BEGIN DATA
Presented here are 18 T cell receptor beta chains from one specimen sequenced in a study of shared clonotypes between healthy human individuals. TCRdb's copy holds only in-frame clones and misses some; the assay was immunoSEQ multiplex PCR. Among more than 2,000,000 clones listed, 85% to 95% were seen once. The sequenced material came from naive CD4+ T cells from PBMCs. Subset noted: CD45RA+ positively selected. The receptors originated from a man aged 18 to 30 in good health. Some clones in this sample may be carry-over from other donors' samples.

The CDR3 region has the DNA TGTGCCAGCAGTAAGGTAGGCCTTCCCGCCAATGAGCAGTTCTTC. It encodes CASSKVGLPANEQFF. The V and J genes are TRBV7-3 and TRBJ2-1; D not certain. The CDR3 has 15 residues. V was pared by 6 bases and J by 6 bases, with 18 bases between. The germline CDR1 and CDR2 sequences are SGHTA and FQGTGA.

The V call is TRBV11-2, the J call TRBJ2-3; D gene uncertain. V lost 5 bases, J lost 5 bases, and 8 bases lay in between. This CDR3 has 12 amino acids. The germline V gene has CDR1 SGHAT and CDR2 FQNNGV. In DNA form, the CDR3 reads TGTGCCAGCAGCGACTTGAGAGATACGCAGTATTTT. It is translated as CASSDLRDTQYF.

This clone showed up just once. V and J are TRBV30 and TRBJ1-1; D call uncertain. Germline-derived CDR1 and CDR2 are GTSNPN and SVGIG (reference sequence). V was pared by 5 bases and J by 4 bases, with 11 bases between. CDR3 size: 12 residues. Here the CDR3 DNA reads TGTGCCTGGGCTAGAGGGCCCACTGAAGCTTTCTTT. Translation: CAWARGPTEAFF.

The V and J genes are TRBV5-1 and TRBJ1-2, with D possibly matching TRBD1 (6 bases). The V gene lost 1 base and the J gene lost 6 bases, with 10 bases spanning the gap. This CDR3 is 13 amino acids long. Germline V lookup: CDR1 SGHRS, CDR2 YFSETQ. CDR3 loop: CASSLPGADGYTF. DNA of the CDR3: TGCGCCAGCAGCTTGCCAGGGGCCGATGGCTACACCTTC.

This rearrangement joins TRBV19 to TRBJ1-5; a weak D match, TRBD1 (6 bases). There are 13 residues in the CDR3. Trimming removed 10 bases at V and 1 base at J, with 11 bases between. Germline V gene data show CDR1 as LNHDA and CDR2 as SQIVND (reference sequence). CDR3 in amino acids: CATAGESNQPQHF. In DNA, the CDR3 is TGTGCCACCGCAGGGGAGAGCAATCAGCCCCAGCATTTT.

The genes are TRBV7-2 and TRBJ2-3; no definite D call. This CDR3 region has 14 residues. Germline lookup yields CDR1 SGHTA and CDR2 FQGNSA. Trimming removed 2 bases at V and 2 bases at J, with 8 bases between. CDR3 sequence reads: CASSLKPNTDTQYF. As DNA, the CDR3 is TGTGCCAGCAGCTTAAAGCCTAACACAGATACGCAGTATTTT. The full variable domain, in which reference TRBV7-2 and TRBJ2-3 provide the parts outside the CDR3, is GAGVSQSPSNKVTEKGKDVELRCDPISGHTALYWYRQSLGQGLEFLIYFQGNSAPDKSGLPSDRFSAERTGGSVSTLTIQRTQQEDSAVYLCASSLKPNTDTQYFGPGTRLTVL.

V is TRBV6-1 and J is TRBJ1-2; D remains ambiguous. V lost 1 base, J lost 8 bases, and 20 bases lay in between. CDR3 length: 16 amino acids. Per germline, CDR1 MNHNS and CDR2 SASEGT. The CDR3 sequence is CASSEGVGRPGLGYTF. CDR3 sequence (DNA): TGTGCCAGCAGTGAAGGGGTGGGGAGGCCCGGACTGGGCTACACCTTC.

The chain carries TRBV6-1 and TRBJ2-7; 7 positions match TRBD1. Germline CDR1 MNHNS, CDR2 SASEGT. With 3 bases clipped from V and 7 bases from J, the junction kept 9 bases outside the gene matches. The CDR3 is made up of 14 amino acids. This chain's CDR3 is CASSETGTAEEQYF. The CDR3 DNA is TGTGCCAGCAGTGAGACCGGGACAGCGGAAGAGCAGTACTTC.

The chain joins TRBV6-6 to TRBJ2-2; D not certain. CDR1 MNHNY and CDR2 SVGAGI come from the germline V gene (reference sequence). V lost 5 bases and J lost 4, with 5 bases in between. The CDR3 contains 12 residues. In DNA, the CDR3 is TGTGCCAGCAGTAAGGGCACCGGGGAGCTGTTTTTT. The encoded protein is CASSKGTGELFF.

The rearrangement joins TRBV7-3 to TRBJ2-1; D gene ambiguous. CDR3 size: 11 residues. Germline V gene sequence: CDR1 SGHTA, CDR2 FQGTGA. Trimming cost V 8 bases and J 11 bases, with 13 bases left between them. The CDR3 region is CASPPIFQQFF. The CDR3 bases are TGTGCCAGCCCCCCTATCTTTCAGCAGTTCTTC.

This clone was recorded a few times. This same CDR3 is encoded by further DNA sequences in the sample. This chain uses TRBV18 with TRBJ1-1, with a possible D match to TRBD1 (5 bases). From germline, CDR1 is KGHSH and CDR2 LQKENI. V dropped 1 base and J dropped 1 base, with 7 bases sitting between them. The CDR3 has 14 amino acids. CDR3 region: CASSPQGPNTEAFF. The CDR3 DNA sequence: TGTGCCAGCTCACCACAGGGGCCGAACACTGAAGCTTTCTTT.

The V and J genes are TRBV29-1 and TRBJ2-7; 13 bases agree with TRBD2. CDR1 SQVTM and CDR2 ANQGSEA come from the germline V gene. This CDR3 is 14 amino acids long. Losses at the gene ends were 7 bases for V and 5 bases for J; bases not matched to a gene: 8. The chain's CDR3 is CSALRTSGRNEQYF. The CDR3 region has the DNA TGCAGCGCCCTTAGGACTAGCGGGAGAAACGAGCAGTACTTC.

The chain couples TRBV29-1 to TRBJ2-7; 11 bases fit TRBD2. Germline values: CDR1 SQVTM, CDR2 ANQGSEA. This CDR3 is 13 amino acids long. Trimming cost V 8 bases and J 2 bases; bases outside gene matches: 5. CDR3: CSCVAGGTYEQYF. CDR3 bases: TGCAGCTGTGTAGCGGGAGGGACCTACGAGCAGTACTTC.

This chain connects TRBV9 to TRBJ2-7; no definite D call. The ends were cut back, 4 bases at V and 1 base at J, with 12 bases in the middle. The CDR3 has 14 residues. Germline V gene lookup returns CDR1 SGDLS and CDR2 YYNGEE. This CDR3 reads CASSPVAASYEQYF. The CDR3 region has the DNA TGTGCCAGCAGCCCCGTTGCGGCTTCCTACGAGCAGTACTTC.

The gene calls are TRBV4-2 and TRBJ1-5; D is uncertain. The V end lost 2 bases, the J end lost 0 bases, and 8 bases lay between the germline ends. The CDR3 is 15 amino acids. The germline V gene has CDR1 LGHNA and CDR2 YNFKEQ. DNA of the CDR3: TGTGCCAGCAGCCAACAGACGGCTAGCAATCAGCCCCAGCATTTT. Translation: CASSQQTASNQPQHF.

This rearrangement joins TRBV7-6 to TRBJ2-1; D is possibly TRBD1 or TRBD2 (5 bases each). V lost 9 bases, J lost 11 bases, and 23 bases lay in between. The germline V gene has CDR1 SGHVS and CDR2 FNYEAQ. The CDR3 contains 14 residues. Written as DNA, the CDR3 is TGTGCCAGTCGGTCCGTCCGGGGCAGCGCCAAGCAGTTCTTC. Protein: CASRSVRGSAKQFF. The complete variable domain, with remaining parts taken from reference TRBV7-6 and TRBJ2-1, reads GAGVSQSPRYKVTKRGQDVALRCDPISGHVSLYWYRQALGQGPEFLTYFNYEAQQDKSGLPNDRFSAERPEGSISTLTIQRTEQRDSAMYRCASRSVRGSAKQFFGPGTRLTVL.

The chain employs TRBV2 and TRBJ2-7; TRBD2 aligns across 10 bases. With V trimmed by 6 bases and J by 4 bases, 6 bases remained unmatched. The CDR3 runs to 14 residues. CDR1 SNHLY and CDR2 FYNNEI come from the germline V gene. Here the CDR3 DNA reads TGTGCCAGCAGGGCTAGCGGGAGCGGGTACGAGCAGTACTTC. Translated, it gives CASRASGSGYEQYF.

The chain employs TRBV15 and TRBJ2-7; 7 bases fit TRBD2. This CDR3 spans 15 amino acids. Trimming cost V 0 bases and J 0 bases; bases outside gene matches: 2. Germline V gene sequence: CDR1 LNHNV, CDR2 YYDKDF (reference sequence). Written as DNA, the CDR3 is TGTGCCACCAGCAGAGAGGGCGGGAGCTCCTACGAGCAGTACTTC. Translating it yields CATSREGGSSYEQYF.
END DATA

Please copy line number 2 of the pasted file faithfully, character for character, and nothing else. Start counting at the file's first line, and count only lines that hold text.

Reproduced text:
The CDR3 region has the DNA TGTGCCAGCAGTAAGGTAGGCCTTCCCGCCAATGAGCAGTTCTTC. It encodes CASSKVGLPANEQFF. The V and J genes are TRBV7-3 and TRBJ2-1; D not certain. The CDR3 has 15 residues. V was pared by 6 bases and J by 6 bases, with 18 bases between. The germline CDR1 and CDR2 sequences are SGHTA and FQGTGA.